79

I've some codes copied from the Internet that have 2-space indenting and I want to change it into 4-space indenting. I wonder if there is a short vim routine to accomplish the task without having to write vim script? Here is how I'm currently doing it with an HTML file:

  • Record a macro
  • Go to the beginning of a line
  • Visual select all whitespaces until the first occurrence of "<"
  • Yank and paste all whitespaces (basically to double them)
  • Replay the macro till the end of the file

In short qa0vt<yp<esc>jq

Pitfalls:

The macro fails for a blank line or a line that doesn't start with "<". And I have no idea how to extend this solution to non-HTML file.

151

A general way of changing the indent is by changing the tabstop:

Paste your file into an empty buffer, then:

:set ts=2 sts=2 noet
:retab!

This changes every 2 spaces to a TAB character, then:

:set ts=4 sts=4 et
:retab

This changes every TAB to 4 spaces.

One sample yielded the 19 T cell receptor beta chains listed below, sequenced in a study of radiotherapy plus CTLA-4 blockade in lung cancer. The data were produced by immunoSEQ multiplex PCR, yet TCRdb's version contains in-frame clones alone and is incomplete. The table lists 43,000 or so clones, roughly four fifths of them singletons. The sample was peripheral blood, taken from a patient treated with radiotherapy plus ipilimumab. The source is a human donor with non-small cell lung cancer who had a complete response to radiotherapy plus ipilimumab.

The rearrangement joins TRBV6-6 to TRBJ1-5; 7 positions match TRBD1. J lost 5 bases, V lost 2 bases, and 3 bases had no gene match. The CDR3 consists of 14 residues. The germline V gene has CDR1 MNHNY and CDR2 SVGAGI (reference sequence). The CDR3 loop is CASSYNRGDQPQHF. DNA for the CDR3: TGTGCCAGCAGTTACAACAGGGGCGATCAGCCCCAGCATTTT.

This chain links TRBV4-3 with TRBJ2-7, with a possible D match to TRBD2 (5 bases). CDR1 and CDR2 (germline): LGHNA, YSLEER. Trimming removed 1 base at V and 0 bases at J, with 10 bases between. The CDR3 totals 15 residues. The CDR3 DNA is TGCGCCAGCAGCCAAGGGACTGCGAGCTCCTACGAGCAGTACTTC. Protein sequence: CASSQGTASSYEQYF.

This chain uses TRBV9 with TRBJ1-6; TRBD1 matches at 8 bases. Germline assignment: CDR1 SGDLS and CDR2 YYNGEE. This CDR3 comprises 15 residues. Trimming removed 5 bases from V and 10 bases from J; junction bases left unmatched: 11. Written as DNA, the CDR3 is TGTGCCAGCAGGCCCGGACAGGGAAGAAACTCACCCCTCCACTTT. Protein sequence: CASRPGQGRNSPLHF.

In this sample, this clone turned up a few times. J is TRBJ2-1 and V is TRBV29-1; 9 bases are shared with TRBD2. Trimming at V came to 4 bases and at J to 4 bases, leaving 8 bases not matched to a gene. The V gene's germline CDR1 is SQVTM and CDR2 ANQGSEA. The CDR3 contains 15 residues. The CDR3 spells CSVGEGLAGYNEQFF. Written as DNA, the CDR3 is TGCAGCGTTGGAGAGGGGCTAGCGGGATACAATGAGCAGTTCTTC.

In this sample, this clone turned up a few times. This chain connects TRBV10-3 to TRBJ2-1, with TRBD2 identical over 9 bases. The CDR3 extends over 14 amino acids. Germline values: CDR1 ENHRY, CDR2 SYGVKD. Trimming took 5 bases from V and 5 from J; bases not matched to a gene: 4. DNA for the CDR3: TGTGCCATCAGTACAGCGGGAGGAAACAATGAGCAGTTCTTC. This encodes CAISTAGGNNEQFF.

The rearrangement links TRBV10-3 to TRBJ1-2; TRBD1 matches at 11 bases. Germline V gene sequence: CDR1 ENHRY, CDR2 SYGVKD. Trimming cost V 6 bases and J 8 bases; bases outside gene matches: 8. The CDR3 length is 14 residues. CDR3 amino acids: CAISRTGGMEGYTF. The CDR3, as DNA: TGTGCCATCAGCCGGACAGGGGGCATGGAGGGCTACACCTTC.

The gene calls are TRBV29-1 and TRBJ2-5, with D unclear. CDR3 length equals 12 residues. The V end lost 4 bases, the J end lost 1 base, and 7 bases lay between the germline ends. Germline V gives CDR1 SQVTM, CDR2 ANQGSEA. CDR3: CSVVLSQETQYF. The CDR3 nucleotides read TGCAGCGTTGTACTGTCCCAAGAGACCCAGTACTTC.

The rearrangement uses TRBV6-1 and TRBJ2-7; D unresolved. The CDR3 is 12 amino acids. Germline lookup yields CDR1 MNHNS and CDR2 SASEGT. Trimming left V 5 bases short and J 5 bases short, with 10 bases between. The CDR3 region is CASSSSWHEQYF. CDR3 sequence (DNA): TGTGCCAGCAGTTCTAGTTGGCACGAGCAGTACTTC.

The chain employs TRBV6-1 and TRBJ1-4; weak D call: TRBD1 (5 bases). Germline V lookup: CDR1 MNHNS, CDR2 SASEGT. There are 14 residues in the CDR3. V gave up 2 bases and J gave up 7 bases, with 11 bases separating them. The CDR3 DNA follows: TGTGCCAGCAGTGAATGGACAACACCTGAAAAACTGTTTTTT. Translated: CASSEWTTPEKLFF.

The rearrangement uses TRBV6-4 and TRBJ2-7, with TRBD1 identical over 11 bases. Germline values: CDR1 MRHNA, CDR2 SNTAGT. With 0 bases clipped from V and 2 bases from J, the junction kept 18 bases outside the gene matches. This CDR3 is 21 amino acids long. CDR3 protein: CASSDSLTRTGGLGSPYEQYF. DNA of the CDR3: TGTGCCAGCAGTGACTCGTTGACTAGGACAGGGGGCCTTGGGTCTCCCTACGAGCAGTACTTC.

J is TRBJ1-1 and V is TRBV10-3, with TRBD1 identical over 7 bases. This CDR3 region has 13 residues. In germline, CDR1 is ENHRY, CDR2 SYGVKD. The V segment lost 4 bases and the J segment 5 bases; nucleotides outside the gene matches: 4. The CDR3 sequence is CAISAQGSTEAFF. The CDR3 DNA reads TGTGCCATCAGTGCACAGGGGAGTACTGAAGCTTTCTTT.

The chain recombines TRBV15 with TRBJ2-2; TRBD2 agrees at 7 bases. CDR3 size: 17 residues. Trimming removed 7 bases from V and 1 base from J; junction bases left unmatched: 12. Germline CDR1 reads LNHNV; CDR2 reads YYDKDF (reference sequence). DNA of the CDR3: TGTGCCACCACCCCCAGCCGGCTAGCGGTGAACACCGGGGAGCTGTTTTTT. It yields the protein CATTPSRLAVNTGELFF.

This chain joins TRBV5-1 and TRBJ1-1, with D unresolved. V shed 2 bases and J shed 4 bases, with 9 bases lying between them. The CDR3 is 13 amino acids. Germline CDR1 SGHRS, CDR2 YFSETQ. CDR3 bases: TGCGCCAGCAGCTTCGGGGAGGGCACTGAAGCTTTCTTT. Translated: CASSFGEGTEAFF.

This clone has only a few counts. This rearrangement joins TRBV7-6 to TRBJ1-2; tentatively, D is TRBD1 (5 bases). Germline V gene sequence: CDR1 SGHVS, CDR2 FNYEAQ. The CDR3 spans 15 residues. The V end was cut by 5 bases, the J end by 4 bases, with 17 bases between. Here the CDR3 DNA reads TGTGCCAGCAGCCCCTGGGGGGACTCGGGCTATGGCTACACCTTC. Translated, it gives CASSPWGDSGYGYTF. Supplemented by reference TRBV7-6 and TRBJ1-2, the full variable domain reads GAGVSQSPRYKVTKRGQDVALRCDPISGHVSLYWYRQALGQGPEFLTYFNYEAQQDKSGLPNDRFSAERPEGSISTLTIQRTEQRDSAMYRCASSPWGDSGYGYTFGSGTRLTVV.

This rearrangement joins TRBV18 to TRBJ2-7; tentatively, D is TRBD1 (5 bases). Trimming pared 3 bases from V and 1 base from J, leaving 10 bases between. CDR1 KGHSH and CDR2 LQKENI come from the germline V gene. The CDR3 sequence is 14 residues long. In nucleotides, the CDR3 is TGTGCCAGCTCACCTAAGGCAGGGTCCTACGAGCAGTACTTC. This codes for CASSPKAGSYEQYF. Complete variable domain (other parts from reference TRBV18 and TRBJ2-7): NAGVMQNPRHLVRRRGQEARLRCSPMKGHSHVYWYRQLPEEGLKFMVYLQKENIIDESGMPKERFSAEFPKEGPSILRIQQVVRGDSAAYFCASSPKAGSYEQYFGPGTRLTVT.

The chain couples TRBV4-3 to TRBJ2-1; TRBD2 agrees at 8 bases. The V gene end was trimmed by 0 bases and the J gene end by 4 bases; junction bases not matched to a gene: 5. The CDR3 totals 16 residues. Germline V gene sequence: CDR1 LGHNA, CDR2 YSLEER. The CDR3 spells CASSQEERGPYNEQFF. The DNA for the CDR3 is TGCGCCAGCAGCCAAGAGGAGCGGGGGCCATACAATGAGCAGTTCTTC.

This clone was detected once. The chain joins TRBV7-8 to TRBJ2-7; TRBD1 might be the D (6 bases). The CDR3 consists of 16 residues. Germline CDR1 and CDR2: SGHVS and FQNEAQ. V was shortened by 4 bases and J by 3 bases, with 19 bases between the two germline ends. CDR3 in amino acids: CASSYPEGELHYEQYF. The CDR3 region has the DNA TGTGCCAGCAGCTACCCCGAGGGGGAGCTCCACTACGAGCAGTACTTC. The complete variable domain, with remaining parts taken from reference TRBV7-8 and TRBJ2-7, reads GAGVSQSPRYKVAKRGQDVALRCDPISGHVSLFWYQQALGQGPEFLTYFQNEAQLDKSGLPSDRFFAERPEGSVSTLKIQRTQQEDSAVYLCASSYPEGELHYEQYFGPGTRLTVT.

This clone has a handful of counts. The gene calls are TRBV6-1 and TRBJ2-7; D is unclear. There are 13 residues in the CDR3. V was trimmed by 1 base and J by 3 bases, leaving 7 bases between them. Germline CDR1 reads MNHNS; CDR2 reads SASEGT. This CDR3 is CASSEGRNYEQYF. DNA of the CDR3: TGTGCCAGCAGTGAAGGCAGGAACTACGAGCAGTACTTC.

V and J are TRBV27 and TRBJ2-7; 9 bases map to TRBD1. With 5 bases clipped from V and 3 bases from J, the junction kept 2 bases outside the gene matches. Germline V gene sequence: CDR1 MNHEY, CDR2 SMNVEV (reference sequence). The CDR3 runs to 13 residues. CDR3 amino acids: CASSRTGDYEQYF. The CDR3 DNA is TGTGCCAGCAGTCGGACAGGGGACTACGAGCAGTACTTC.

The advantage of this method is that you can also use it the other way around, to convert from 4 to 2 spaces for example.

  • A bit convoluted, but a nice way to solve the problem. – Xavier T. Jun 3 '13 at 8:53
  • Wow, brilliant! – 0xc0de Dec 29 '13 at 20:54
  • 12
    @XavierT.I actually think this answer is pretty easy to understand. And maybe it will be more clear if the short command name is replace with their full name: ts := tabstop, sts := softtabstop and [no]et := [no]expandtab. – YaOzI Jun 1 '14 at 8:28
  • In what situation would retab's argument be useful, and why can't we use it for this task? – joeytwiddle Mar 11 '16 at 10:25
  • 1
    Put them all together: :set ts=2 sts=2 noet | retab! | set ts=4 sts=4 et | retab! and then use @: in different files to quickly apply the same action. – lynnard Jun 2 '16 at 16:33
52

It may be possible with :set shiftwidth=4 and gg=G.

  • Note that if this doesn't work, you may have a mode enabled that has some other influence on indentation. – Dav Clark Jun 3 '13 at 0:47
  • 7
    Wow. I didn't know about gg=G. Thank you. – Lim H. Jun 3 '13 at 1:13
  • 1